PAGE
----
Lease data is the heart of FASB ASC 842 compliance.
The thing is, it’s proven tougher to get than most companies expected.
When it was first released, no one knew what to expect when it came to timeline or process for making FASB 842 happen.
But as time has shown, there are a lot of unexpected complications.
In fact, the new rule will require you to abstract as many as 55 data elements from leases in order to determine the lease status and meet compliance requirements. It’s a tall order that requires careful understanding of the updated accounting standard.
To help shed light on the topic, we’re revealing 3 hidden facts about FASB 842 implementation you might not know… but that are too important to ignore if you want to successfully execute the new accounting standards.
1 - Current Lease Data Isn’t Good Enough
One of the biggest misconceptions of FASB 842 is that the data you’ve already collected in Excel spreadsheets and current systems will work just fine.
We’re here to tell you it won’t.
After a year of helping our clients execute FASB 842 compliance - and 20 years in the industry - the harsh truth is that the data elements you’ve collected might not meet the new definitions.
Let’s face it... with the new standard comes new abstraction requirements.
And what we’ve learned is that the additional lease data the FASB 842 rule requires isn’t commonly abstracted today.
Read: You’re going to have to dig deep and change processes.
For example, information such as fair market value and whether options are likely to be renewed is probably not sitting in your lease admin system or spreadsheet today.
And your equipment lease data, well... it’s most likely in a file cabinet.
As you set out to solve for FASB 842, your project plan should include taking a fresh look at data you’ve already collected. But you should also look at data you’re missing.
2 - Equipment Leases Must Be Evaluated
Perhaps one of the most shocking parts of the FASB 842 accounting standards changes is the need to include accounting for equipment leases.
This accounting for equipment leases has never been required before.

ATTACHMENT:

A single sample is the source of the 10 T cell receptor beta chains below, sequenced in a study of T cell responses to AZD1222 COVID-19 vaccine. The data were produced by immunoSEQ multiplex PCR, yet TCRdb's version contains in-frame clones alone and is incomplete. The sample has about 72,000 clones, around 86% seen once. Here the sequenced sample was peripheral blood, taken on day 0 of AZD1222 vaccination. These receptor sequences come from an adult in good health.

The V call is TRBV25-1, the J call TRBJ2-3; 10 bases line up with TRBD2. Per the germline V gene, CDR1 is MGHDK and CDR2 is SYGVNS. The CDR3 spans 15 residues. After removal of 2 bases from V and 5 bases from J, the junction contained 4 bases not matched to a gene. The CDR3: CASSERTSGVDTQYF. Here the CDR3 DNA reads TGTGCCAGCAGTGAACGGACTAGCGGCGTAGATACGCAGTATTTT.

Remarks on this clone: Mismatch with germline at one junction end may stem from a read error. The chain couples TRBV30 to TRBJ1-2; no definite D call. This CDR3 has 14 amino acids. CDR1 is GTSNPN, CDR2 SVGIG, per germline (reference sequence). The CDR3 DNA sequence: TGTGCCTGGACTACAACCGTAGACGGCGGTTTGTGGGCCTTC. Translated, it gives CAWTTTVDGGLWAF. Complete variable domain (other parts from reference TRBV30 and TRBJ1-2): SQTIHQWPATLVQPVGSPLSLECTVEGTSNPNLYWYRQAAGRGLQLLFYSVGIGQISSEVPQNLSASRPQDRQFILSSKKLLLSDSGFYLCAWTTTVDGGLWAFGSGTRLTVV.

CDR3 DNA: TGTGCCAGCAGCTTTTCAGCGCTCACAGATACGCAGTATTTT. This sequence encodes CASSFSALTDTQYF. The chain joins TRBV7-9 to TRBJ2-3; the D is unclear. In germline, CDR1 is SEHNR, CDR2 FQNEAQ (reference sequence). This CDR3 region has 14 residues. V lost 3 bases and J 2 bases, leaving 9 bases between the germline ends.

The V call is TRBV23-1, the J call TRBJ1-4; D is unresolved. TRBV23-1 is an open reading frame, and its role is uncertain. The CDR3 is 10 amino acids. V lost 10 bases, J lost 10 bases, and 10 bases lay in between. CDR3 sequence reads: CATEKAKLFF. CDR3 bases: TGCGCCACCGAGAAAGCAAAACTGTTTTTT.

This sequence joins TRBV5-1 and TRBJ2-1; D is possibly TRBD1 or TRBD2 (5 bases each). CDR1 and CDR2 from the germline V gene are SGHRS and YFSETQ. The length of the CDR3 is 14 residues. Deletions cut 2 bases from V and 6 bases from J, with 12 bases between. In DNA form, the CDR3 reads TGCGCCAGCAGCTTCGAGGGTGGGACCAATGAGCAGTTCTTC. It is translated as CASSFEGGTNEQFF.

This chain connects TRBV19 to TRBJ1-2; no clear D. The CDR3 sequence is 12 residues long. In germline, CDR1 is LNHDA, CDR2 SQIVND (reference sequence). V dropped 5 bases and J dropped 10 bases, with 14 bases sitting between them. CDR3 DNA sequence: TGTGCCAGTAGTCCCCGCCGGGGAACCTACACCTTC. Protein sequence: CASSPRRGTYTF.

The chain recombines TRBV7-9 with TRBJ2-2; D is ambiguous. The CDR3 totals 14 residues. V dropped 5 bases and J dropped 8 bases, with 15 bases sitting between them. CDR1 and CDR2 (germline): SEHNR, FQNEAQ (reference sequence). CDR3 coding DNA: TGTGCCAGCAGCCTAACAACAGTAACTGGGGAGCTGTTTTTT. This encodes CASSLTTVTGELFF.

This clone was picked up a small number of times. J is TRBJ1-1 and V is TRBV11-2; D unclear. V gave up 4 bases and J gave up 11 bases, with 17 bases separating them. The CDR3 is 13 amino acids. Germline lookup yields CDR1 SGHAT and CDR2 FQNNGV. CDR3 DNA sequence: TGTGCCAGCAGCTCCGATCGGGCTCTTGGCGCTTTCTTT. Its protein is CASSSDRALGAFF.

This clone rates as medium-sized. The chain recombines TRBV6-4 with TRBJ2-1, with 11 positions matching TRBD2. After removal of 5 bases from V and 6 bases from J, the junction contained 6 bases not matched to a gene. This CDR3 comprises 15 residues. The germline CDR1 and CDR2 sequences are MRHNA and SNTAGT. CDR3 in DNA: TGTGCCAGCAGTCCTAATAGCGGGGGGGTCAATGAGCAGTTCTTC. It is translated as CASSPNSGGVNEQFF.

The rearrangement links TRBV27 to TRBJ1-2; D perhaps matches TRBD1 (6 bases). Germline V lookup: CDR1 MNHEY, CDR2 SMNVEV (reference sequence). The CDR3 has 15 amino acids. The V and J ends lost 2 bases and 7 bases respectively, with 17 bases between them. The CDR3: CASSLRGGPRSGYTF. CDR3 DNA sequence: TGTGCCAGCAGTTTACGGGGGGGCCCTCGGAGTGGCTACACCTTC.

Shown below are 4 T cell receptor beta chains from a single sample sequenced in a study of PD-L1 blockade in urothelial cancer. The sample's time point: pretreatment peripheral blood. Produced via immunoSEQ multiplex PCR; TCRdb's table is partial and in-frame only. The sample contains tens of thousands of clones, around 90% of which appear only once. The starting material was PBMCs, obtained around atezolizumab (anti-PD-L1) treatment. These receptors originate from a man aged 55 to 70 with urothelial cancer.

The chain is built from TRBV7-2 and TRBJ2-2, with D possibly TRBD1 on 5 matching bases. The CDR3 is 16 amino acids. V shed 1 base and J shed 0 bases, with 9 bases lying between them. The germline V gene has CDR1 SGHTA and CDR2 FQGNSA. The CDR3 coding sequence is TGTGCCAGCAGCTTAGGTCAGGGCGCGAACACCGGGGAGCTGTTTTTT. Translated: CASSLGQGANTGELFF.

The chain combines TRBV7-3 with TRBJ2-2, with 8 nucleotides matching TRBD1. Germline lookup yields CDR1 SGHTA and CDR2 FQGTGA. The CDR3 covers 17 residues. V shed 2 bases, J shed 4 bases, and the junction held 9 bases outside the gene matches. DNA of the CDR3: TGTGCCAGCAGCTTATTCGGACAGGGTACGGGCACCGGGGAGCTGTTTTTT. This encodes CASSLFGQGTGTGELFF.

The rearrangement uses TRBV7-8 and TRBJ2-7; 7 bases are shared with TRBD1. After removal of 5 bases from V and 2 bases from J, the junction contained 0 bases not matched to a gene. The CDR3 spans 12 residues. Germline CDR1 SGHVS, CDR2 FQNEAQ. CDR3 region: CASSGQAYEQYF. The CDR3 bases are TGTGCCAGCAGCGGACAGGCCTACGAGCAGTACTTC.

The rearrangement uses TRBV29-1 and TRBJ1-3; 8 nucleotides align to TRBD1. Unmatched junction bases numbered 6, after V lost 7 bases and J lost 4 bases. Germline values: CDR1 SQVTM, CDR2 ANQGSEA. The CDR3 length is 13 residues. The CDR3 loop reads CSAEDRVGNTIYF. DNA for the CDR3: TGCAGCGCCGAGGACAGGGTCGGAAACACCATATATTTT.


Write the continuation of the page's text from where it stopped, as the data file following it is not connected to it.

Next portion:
So this likely means you don’t have lease data outside of the agreement. And in many cases, you might not even know where the leases are. Since equipment leases are typically handled at a local level by local operations - not the real estate team - it will be tough to find this info.
Even if equipment represents a small percentage of your overall liabilities, they’re still likely to be the biggest time suck in the entire process.
Because of this gap in equipment lease data, most companies who’ve been proactive about FASB 842 implementation have built the equipment lease process from scratch.
The takeaway is to make sure to abstract the correct equipment lease data.
The warning is don’t get caught misunderstanding the time involved with this step.
3 - Spreadsheets Aren’t Going to Cut It
It’s the number one thing we hear when talking about FASB ASC 842 compliance: “My current lease data is in a spreadsheet.”
This is hugely problematic.
As noted, the new rule will require you to abstract as many as 55 data elements from leases in order to determine the lease status and meet compliance requirements.
55 data elements multiplied by all of your real estate and equipment leases? You do the math… spreadsheets are just not going to work.
It’s not just the data elements that make spreadsheets ineffective.
It’s lease revisions, classifications, the audit trail, general ledger integration, “what if” modeling and a host of other issues.
In fact we’ve identified 11 very specific reasons why spreadsheets won't work for FASB ASC 842. And just know that once you do abstract the data, you’re going to need a system to manage it.
Conclusion: Wrong Data, Big Problems
Only 21% of companies are prepared to comply with the new FASB ASC 842 lease accounting standard.
While it’s not time to panic, the stat is concerning.
So what’s the hold up?
As discussed, lease data has been hard to wrangle. There are new abstraction requirements. And having a current lease management system doesn’t guarantee an easy transition.
Because the wrong data can lead to big problems, we created The FASB ASC 842 Lease Abstraction Data Checklist and Worksheet.
It’s a comprehensive checklist of the 55 data elements you’ll need to collect in order to correctly classify and report on each lease.
Download the checklist today.